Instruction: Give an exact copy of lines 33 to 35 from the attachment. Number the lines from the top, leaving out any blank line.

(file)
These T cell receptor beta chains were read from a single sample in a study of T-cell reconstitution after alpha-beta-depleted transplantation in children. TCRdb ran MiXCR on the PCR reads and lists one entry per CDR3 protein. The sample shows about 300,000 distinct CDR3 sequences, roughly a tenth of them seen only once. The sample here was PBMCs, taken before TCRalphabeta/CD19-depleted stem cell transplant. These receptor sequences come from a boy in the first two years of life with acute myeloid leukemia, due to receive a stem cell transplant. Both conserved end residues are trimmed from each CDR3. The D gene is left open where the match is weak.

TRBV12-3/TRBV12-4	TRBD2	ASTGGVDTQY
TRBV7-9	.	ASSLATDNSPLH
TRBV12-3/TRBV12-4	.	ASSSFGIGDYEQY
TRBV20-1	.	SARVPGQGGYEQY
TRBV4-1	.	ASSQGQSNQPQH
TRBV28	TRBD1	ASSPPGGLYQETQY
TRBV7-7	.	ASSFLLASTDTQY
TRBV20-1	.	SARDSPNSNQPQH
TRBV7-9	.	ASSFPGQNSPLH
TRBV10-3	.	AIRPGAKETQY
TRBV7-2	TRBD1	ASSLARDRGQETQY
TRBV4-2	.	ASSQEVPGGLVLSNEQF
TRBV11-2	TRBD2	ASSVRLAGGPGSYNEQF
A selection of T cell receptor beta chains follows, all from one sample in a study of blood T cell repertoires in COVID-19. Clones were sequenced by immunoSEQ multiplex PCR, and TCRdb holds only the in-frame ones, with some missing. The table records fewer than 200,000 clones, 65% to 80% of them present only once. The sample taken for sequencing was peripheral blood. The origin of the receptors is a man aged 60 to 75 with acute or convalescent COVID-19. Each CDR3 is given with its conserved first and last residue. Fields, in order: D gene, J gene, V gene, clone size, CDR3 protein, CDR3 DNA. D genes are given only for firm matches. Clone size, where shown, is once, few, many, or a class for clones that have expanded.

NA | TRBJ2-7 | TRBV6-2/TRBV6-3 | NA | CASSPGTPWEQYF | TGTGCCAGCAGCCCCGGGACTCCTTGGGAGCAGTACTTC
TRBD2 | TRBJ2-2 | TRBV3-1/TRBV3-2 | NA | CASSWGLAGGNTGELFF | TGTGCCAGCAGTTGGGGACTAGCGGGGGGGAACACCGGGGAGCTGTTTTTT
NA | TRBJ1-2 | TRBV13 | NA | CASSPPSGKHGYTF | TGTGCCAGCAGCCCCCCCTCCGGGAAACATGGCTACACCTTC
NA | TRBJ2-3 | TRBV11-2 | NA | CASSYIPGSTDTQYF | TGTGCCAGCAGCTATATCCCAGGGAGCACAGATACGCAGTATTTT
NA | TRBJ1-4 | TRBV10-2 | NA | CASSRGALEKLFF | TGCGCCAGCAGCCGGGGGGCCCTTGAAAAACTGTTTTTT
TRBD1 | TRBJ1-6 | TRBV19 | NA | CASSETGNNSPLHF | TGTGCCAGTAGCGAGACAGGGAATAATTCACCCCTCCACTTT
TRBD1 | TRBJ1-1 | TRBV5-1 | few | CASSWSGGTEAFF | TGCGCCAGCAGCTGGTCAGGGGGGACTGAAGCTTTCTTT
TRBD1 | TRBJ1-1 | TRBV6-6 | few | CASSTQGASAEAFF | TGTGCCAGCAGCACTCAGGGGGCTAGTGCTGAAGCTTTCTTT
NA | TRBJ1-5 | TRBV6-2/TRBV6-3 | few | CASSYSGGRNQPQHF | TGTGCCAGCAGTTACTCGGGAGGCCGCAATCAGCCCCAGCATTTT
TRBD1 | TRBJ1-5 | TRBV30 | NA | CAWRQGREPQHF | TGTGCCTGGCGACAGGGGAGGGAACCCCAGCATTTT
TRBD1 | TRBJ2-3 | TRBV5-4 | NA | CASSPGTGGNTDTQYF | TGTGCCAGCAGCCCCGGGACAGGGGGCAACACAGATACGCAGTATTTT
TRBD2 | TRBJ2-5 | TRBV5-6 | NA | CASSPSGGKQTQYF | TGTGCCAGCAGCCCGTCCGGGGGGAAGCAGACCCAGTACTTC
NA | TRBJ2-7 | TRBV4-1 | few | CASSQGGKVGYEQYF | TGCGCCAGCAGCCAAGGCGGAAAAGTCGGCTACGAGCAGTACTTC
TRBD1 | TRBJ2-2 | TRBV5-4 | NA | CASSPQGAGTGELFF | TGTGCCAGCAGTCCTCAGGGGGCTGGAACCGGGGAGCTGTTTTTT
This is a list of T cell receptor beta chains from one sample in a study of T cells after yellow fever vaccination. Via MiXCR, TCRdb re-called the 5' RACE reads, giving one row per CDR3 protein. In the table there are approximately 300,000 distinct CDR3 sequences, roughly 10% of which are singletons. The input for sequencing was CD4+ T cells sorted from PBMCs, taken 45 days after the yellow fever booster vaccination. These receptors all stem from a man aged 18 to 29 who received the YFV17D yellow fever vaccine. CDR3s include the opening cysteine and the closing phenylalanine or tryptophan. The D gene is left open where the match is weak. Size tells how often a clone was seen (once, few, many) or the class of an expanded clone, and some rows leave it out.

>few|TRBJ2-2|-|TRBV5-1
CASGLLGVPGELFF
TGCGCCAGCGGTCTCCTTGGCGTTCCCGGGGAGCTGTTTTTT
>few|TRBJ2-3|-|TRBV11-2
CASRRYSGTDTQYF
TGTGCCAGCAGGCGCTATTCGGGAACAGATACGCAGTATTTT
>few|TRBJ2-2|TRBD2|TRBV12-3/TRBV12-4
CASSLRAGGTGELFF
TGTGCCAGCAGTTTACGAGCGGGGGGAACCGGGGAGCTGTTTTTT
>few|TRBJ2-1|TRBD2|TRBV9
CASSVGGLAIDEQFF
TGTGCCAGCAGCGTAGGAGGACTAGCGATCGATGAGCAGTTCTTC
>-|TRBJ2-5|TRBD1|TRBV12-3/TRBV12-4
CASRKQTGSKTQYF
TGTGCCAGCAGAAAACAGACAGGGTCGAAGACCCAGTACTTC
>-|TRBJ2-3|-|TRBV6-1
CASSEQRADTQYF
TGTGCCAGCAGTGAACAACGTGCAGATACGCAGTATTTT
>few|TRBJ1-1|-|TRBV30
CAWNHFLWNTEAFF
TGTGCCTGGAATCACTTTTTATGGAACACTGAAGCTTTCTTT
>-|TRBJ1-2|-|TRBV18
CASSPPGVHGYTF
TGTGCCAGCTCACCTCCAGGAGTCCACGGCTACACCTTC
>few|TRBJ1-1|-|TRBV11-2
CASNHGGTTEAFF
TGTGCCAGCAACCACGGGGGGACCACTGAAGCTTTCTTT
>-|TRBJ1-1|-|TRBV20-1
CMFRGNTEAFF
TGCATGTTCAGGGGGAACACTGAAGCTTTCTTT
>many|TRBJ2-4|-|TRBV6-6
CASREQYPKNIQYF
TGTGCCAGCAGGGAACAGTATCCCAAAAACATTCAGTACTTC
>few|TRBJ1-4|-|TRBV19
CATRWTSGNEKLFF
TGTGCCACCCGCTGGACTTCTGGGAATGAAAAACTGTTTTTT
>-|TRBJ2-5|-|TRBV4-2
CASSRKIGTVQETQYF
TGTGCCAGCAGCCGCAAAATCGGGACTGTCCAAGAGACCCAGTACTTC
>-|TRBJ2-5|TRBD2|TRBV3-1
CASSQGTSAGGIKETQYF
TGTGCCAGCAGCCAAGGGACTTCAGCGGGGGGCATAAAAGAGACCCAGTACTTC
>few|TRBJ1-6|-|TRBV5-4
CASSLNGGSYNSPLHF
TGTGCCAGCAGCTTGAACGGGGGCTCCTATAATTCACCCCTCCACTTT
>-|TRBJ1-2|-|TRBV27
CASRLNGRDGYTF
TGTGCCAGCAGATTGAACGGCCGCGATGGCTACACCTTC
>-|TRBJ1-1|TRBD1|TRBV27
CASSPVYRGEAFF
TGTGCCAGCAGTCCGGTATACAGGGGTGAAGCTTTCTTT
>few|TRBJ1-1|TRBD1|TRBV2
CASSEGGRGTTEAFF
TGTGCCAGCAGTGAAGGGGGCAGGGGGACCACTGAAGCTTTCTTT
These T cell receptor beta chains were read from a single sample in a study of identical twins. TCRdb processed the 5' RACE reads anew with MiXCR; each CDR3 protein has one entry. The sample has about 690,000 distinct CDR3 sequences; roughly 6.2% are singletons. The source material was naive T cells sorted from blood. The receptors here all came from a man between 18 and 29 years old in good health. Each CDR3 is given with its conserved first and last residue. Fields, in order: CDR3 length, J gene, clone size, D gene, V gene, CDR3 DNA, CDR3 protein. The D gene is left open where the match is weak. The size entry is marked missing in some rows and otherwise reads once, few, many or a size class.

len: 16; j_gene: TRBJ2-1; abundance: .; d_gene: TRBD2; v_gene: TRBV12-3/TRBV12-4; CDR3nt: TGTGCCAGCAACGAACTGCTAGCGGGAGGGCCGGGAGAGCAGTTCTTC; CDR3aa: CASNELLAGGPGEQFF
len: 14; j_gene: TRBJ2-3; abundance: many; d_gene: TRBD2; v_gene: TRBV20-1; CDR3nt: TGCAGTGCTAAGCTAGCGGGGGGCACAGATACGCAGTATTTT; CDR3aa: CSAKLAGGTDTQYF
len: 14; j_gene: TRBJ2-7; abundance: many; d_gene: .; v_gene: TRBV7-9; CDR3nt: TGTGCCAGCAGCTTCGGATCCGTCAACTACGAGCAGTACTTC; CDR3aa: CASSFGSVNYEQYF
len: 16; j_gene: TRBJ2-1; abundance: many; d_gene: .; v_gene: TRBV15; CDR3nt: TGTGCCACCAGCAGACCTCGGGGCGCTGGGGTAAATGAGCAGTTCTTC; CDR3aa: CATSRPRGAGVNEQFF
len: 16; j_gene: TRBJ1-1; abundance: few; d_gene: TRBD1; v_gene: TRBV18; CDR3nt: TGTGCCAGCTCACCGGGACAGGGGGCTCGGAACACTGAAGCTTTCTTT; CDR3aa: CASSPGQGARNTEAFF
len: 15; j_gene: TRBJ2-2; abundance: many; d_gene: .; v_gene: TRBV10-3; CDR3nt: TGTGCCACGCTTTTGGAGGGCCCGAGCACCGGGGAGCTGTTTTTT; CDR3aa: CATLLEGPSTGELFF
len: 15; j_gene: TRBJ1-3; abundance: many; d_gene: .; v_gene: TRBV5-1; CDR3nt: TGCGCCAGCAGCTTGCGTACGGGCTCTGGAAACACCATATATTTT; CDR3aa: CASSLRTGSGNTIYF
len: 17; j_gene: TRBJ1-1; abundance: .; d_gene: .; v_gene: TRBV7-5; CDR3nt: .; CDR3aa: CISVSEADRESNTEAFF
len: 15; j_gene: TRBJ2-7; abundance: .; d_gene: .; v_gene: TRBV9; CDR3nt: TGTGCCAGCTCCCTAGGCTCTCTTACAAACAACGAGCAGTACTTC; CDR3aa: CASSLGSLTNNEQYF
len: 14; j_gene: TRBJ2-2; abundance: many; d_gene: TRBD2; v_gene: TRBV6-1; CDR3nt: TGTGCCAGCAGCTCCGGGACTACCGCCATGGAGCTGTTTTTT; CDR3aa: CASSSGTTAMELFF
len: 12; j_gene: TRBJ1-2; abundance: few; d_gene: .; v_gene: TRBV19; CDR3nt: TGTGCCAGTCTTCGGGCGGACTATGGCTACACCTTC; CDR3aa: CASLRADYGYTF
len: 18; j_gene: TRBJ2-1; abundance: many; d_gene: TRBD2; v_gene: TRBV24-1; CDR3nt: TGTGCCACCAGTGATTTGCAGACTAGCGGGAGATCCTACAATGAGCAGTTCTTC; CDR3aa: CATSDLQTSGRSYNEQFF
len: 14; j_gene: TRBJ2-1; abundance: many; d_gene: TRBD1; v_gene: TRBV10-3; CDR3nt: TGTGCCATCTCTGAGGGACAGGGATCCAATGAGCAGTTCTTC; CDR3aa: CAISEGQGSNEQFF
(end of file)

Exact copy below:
TGCGCCAGCGGTCTCCTTGGCGTTCCCGGGGAGCTGTTTTTT
>few|TRBJ2-3|-|TRBV11-2
CASRRYSGTDTQYF